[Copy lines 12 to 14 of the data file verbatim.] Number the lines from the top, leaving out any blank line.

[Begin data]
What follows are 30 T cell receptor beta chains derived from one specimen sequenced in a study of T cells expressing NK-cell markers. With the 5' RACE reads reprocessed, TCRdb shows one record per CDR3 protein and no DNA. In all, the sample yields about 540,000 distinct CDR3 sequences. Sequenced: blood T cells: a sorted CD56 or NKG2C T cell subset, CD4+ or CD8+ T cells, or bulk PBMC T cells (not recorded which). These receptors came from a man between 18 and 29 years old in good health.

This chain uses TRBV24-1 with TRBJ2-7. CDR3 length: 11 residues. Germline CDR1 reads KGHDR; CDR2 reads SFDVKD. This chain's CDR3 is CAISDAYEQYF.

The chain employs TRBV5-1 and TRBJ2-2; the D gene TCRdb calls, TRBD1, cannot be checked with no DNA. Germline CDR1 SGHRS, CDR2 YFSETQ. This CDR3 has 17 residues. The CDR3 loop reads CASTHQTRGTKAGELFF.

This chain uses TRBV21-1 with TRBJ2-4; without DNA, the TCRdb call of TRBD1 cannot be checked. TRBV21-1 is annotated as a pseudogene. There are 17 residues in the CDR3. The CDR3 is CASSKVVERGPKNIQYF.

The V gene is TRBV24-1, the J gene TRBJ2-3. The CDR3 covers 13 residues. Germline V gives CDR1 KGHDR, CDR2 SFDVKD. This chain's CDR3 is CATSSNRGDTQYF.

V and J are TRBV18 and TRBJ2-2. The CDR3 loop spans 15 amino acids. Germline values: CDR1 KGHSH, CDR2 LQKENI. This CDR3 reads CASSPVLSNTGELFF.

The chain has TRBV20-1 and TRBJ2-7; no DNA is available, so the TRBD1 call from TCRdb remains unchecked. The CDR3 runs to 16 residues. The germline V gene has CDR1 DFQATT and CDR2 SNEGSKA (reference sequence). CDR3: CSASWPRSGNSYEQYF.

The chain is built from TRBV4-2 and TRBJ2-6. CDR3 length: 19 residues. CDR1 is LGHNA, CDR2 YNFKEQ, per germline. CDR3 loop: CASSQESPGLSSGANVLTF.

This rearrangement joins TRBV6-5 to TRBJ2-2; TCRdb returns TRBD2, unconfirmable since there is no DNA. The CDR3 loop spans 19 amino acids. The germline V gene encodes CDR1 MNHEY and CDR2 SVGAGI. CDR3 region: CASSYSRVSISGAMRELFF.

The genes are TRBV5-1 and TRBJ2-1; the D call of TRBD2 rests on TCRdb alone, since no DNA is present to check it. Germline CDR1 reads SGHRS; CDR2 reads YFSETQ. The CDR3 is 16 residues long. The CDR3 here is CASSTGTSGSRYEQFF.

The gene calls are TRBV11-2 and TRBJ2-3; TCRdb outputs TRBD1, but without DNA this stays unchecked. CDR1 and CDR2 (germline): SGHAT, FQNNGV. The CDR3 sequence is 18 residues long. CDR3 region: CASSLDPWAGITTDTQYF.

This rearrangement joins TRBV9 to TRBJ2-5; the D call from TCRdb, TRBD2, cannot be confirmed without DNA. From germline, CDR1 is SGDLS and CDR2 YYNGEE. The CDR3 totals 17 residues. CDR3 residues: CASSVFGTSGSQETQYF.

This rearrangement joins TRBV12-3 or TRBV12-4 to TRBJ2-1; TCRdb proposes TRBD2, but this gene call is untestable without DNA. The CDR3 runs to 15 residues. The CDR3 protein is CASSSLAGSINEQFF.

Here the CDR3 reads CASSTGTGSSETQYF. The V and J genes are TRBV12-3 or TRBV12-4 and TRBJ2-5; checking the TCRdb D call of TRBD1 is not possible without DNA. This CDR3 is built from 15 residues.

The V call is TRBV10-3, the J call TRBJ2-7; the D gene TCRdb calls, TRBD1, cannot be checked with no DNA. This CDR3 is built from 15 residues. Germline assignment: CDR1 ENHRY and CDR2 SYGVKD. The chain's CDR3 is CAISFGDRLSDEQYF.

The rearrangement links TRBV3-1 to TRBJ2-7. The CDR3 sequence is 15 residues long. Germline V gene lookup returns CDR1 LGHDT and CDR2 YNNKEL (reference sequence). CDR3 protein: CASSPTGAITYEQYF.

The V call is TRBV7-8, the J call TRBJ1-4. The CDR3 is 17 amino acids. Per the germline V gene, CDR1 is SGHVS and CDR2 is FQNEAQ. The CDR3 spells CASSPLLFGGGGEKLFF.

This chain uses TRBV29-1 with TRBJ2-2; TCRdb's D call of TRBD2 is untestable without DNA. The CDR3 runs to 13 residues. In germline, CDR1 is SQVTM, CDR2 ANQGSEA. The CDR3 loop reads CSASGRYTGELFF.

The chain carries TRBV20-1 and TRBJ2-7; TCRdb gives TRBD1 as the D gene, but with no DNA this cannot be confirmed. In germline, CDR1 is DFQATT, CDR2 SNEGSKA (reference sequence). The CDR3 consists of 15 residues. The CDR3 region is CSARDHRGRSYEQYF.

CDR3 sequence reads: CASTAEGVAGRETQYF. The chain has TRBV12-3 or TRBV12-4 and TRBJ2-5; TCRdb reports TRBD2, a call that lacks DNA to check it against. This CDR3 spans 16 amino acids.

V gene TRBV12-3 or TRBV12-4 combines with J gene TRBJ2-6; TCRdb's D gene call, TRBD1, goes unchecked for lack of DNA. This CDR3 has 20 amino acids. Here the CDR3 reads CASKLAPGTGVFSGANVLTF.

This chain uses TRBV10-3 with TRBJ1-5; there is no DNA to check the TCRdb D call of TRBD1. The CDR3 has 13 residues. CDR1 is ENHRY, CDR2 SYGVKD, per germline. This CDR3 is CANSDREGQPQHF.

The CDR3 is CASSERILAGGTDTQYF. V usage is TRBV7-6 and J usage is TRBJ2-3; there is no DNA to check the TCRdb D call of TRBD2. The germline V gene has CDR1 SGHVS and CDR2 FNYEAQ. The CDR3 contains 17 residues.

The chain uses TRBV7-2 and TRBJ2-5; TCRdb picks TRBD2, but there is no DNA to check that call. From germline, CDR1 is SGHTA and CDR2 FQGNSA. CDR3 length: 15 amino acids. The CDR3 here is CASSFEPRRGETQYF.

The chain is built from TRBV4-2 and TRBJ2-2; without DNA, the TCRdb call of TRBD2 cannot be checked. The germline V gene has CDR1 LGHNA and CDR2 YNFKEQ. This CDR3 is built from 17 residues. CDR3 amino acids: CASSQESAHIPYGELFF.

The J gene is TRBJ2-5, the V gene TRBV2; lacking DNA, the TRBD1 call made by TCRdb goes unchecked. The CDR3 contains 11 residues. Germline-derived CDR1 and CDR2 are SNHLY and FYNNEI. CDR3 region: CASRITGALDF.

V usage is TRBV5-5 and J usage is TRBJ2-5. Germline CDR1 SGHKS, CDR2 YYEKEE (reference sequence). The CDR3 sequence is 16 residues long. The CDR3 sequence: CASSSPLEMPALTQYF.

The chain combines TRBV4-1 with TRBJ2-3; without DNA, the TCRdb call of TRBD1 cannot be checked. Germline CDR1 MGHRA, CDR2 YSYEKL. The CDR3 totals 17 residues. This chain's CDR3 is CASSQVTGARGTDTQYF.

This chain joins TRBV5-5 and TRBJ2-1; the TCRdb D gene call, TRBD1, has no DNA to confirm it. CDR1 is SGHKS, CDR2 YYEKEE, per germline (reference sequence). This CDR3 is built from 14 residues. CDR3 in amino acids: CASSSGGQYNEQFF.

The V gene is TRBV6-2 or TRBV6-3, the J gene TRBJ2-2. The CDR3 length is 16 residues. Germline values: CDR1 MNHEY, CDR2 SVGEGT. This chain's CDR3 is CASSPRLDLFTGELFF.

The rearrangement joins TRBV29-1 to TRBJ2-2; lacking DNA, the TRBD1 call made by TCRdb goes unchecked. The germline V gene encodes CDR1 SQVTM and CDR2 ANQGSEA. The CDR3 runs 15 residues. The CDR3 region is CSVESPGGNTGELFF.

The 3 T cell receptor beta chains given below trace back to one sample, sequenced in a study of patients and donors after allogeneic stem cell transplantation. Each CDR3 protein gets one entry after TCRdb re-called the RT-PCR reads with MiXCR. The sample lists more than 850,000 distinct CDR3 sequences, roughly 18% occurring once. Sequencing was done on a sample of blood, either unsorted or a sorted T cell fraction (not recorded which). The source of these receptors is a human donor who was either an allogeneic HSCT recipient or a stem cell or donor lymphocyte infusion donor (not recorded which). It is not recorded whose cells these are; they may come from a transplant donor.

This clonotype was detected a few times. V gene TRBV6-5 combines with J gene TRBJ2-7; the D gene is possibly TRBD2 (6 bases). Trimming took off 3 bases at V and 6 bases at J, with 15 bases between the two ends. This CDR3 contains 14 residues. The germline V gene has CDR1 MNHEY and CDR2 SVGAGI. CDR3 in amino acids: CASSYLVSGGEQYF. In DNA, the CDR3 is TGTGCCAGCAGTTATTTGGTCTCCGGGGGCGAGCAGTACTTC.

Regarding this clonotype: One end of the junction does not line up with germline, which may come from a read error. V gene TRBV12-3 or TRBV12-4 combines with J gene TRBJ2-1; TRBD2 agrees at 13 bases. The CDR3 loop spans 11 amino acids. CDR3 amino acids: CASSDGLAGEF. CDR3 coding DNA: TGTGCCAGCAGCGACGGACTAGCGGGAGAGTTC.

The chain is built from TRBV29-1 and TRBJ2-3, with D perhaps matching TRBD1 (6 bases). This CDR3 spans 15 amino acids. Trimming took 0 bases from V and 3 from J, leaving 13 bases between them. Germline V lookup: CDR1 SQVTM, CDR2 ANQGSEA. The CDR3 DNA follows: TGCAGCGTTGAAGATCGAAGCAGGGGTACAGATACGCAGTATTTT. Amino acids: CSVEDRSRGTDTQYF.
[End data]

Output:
This rearrangement joins TRBV9 to TRBJ2-5; the D call from TCRdb, TRBD2, cannot be confirmed without DNA. From germline, CDR1 is SGDLS and CDR2 YYNGEE. The CDR3 totals 17 residues. CDR3 residues: CASSVFGTSGSQETQYF.

This rearrangement joins TRBV12-3 or TRBV12-4 to TRBJ2-1; TCRdb proposes TRBD2, but this gene call is untestable without DNA. The CDR3 runs to 15 residues. The CDR3 protein is CASSSLAGSINEQFF.

Here the CDR3 reads CASSTGTGSSETQYF. The V and J genes are TRBV12-3 or TRBV12-4 and TRBJ2-5; checking the TCRdb D call of TRBD1 is not possible without DNA. This CDR3 is built from 15 residues.